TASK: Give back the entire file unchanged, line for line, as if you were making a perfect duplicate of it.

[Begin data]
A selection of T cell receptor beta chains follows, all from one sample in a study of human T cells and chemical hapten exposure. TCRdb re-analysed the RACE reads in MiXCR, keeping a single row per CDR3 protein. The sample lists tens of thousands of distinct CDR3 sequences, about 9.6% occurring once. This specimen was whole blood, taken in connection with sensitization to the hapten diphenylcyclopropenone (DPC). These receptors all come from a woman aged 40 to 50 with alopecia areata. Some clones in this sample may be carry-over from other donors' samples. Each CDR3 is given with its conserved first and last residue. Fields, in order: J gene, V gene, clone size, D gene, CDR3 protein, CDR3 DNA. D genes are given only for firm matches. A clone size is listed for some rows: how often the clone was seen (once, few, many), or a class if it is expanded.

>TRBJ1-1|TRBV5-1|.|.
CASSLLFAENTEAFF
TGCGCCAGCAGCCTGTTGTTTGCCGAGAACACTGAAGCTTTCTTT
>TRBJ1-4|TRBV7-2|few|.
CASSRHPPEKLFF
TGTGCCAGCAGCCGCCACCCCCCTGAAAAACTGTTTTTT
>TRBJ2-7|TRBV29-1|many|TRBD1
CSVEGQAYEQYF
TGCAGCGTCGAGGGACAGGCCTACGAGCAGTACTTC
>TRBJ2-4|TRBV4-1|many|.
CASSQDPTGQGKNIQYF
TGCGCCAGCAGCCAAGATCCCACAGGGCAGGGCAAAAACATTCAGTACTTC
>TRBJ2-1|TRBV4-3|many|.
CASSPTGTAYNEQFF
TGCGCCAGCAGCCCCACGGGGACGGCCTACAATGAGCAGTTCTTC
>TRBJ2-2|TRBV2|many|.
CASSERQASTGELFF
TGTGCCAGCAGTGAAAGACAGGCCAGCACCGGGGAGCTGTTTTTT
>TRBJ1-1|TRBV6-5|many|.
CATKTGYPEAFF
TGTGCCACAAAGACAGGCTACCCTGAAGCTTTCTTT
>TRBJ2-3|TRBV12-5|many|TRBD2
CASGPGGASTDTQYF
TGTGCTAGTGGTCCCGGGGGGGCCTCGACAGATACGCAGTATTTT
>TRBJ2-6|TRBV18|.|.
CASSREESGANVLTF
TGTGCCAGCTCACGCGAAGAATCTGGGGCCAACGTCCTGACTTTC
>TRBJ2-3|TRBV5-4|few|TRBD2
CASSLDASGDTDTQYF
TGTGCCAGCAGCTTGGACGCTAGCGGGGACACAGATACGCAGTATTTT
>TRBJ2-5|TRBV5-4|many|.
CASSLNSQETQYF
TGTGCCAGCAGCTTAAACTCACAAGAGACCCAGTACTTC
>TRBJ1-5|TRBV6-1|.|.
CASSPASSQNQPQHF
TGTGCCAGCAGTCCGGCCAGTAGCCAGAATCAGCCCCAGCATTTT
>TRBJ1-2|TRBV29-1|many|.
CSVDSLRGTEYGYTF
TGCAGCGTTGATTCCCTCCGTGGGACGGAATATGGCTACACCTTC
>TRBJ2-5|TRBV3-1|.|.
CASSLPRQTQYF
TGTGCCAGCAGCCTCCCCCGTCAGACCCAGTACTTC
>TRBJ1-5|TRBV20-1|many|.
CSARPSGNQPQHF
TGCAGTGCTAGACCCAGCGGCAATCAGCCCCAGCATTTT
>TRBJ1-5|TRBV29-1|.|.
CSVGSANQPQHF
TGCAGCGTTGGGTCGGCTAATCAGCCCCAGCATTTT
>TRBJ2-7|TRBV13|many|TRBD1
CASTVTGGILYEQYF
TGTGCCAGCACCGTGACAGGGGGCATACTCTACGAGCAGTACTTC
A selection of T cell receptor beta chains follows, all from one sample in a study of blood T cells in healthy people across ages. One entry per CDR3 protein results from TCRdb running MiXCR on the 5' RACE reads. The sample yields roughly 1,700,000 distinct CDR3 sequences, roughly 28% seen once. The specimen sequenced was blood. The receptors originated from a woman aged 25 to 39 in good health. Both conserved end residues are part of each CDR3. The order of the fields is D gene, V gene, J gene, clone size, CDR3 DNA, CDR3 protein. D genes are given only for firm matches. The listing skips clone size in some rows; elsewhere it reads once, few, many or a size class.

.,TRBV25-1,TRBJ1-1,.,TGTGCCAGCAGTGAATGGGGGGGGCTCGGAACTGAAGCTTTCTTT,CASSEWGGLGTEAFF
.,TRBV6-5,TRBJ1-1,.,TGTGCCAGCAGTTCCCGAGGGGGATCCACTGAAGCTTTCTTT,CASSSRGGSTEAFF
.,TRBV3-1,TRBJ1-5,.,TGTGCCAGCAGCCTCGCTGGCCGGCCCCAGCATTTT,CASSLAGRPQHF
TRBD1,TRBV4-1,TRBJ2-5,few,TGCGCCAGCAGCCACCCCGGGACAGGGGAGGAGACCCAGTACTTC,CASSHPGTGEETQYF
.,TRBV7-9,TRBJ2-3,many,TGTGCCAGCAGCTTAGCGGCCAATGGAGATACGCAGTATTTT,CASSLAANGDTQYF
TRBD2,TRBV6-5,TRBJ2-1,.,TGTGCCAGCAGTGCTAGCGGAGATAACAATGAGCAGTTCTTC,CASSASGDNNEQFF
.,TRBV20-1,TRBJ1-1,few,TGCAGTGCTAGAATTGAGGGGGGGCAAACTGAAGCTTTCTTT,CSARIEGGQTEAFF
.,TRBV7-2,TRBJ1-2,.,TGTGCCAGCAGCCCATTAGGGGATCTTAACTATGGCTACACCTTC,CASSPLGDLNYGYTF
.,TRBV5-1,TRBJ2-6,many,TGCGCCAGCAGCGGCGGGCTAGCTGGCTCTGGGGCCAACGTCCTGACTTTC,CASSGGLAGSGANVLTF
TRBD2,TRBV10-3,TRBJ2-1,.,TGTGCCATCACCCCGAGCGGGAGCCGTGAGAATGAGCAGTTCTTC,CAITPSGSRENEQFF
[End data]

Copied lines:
A selection of T cell receptor beta chains follows, all from one sample in a study of human T cells and chemical hapten exposure. TCRdb re-analysed the RACE reads in MiXCR, keeping a single row per CDR3 protein. The sample lists tens of thousands of distinct CDR3 sequences, about 9.6% occurring once. This specimen was whole blood, taken in connection with sensitization to the hapten diphenylcyclopropenone (DPC). These receptors all come from a woman aged 40 to 50 with alopecia areata. Some clones in this sample may be carry-over from other donors' samples. Each CDR3 is given with its conserved first and last residue. Fields, in order: J gene, V gene, clone size, D gene, CDR3 protein, CDR3 DNA. D genes are given only for firm matches. A clone size is listed for some rows: how often the clone was seen (once, few, many), or a class if it is expanded.

>TRBJ1-1|TRBV5-1|.|.
CASSLLFAENTEAFF
TGCGCCAGCAGCCTGTTGTTTGCCGAGAACACTGAAGCTTTCTTT
>TRBJ1-4|TRBV7-2|few|.
CASSRHPPEKLFF
TGTGCCAGCAGCCGCCACCCCCCTGAAAAACTGTTTTTT
>TRBJ2-7|TRBV29-1|many|TRBD1
CSVEGQAYEQYF
TGCAGCGTCGAGGGACAGGCCTACGAGCAGTACTTC
>TRBJ2-4|TRBV4-1|many|.
CASSQDPTGQGKNIQYF
TGCGCCAGCAGCCAAGATCCCACAGGGCAGGGCAAAAACATTCAGTACTTC
>TRBJ2-1|TRBV4-3|many|.
CASSPTGTAYNEQFF
TGCGCCAGCAGCCCCACGGGGACGGCCTACAATGAGCAGTTCTTC
>TRBJ2-2|TRBV2|many|.
CASSERQASTGELFF
TGTGCCAGCAGTGAAAGACAGGCCAGCACCGGGGAGCTGTTTTTT
>TRBJ1-1|TRBV6-5|many|.
CATKTGYPEAFF
TGTGCCACAAAGACAGGCTACCCTGAAGCTTTCTTT
>TRBJ2-3|TRBV12-5|many|TRBD2
CASGPGGASTDTQYF
TGTGCTAGTGGTCCCGGGGGGGCCTCGACAGATACGCAGTATTTT
>TRBJ2-6|TRBV18|.|.
CASSREESGANVLTF
TGTGCCAGCTCACGCGAAGAATCTGGGGCCAACGTCCTGACTTTC
>TRBJ2-3|TRBV5-4|few|TRBD2
CASSLDASGDTDTQYF
TGTGCCAGCAGCTTGGACGCTAGCGGGGACACAGATACGCAGTATTTT
>TRBJ2-5|TRBV5-4|many|.
CASSLNSQETQYF
TGTGCCAGCAGCTTAAACTCACAAGAGACCCAGTACTTC
>TRBJ1-5|TRBV6-1|.|.
CASSPASSQNQPQHF
TGTGCCAGCAGTCCGGCCAGTAGCCAGAATCAGCCCCAGCATTTT
>TRBJ1-2|TRBV29-1|many|.
CSVDSLRGTEYGYTF
TGCAGCGTTGATTCCCTCCGTGGGACGGAATATGGCTACACCTTC
>TRBJ2-5|TRBV3-1|.|.
CASSLPRQTQYF
TGTGCCAGCAGCCTCCCCCGTCAGACCCAGTACTTC
>TRBJ1-5|TRBV20-1|many|.
CSARPSGNQPQHF
TGCAGTGCTAGACCCAGCGGCAATCAGCCCCAGCATTTT
>TRBJ1-5|TRBV29-1|.|.
CSVGSANQPQHF
TGCAGCGTTGGGTCGGCTAATCAGCCCCAGCATTTT
>TRBJ2-7|TRBV13|many|TRBD1
CASTVTGGILYEQYF
TGTGCCAGCACCGTGACAGGGGGCATACTCTACGAGCAGTACTTC
A selection of T cell receptor beta chains follows, all from one sample in a study of blood T cells in healthy people across ages. One entry per CDR3 protein results from TCRdb running MiXCR on the 5' RACE reads. The sample yields roughly 1,700,000 distinct CDR3 sequences, roughly 28% seen once. The specimen sequenced was blood. The receptors originated from a woman aged 25 to 39 in good health. Both conserved end residues are part of each CDR3. The order of the fields is D gene, V gene, J gene, clone size, CDR3 DNA, CDR3 protein. D genes are given only for firm matches. The listing skips clone size in some rows; elsewhere it reads once, few, many or a size class.

.,TRBV25-1,TRBJ1-1,.,TGTGCCAGCAGTGAATGGGGGGGGCTCGGAACTGAAGCTTTCTTT,CASSEWGGLGTEAFF
.,TRBV6-5,TRBJ1-1,.,TGTGCCAGCAGTTCCCGAGGGGGATCCACTGAAGCTTTCTTT,CASSSRGGSTEAFF
.,TRBV3-1,TRBJ1-5,.,TGTGCCAGCAGCCTCGCTGGCCGGCCCCAGCATTTT,CASSLAGRPQHF
TRBD1,TRBV4-1,TRBJ2-5,few,TGCGCCAGCAGCCACCCCGGGACAGGGGAGGAGACCCAGTACTTC,CASSHPGTGEETQYF
.,TRBV7-9,TRBJ2-3,many,TGTGCCAGCAGCTTAGCGGCCAATGGAGATACGCAGTATTTT,CASSLAANGDTQYF
TRBD2,TRBV6-5,TRBJ2-1,.,TGTGCCAGCAGTGCTAGCGGAGATAACAATGAGCAGTTCTTC,CASSASGDNNEQFF
.,TRBV20-1,TRBJ1-1,few,TGCAGTGCTAGAATTGAGGGGGGGCAAACTGAAGCTTTCTTT,CSARIEGGQTEAFF
.,TRBV7-2,TRBJ1-2,.,TGTGCCAGCAGCCCATTAGGGGATCTTAACTATGGCTACACCTTC,CASSPLGDLNYGYTF
.,TRBV5-1,TRBJ2-6,many,TGCGCCAGCAGCGGCGGGCTAGCTGGCTCTGGGGCCAACGTCCTGACTTTC,CASSGGLAGSGANVLTF
TRBD2,TRBV10-3,TRBJ2-1,.,TGTGCCATCACCCCGAGCGGGAGCCGTGAGAATGAGCAGTTCTTC,CAITPSGSRENEQFF